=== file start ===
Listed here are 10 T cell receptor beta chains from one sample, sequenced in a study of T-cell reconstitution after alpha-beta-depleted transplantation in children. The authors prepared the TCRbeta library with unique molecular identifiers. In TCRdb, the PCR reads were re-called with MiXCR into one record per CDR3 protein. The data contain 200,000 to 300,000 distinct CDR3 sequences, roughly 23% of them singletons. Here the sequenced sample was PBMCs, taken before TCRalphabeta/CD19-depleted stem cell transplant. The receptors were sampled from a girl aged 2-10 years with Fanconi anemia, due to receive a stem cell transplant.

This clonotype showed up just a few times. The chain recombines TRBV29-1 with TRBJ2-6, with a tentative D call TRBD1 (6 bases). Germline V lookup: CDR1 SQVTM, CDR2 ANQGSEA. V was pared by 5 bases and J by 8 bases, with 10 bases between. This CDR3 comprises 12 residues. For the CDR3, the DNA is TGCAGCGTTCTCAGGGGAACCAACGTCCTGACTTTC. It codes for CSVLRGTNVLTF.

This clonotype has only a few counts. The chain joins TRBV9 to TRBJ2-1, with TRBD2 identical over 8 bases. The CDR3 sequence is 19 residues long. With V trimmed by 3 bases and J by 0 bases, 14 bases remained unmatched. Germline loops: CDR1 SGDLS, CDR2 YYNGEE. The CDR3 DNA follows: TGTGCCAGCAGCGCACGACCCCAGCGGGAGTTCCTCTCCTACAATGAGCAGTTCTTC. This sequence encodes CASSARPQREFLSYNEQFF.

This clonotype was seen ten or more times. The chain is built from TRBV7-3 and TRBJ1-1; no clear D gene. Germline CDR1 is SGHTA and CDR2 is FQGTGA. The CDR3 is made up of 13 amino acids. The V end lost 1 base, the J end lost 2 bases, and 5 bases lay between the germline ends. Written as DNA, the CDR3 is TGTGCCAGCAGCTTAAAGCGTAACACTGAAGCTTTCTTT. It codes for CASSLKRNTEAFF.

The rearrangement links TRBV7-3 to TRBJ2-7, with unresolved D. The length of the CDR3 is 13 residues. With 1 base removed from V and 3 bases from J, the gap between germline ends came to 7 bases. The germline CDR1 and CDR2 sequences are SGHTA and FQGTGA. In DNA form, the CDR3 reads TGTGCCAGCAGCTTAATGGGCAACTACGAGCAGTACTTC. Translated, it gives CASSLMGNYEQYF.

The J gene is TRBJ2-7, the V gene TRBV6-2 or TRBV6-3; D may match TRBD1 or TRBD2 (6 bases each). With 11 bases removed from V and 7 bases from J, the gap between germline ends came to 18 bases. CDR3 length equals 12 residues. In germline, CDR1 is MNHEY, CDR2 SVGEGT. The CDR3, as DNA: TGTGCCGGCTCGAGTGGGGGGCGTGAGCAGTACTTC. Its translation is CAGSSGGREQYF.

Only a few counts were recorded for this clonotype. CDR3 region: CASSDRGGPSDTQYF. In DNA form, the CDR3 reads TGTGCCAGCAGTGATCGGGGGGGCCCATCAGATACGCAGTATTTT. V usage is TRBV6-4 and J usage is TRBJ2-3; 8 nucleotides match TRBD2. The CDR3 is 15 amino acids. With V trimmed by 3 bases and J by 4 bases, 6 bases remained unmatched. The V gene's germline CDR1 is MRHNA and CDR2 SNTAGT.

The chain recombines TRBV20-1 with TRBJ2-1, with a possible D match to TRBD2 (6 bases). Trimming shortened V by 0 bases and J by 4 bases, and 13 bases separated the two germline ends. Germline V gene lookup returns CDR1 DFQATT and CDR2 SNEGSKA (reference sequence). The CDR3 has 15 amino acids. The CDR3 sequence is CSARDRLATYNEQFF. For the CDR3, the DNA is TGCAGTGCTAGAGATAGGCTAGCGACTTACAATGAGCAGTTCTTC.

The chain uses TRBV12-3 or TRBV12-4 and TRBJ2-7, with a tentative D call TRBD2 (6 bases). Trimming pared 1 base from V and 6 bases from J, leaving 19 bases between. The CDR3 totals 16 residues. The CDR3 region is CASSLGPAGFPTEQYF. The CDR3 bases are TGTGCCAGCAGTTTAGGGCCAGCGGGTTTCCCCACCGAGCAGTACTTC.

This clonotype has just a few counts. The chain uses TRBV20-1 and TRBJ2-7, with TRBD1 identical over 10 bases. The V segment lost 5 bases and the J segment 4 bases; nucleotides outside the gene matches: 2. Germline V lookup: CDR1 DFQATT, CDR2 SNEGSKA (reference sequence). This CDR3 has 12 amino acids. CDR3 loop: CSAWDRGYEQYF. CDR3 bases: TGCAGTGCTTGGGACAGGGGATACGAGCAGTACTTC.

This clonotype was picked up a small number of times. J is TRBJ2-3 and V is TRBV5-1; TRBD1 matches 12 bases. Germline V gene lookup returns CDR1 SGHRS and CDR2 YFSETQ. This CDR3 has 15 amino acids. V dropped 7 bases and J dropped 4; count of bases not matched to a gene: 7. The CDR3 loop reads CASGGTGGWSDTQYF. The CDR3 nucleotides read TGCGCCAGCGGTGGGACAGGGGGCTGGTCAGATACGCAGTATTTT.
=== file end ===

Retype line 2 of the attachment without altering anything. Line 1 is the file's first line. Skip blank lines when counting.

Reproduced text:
This clonotype showed up just a few times. The chain recombines TRBV29-1 with TRBJ2-6, with a tentative D call TRBD1 (6 bases). Germline V lookup: CDR1 SQVTM, CDR2 ANQGSEA. V was pared by 5 bases and J by 8 bases, with 10 bases between. This CDR3 comprises 12 residues. For the CDR3, the DNA is TGCAGCGTTCTCAGGGGAACCAACGTCCTGACTTTC. It codes for CSVLRGTNVLTF.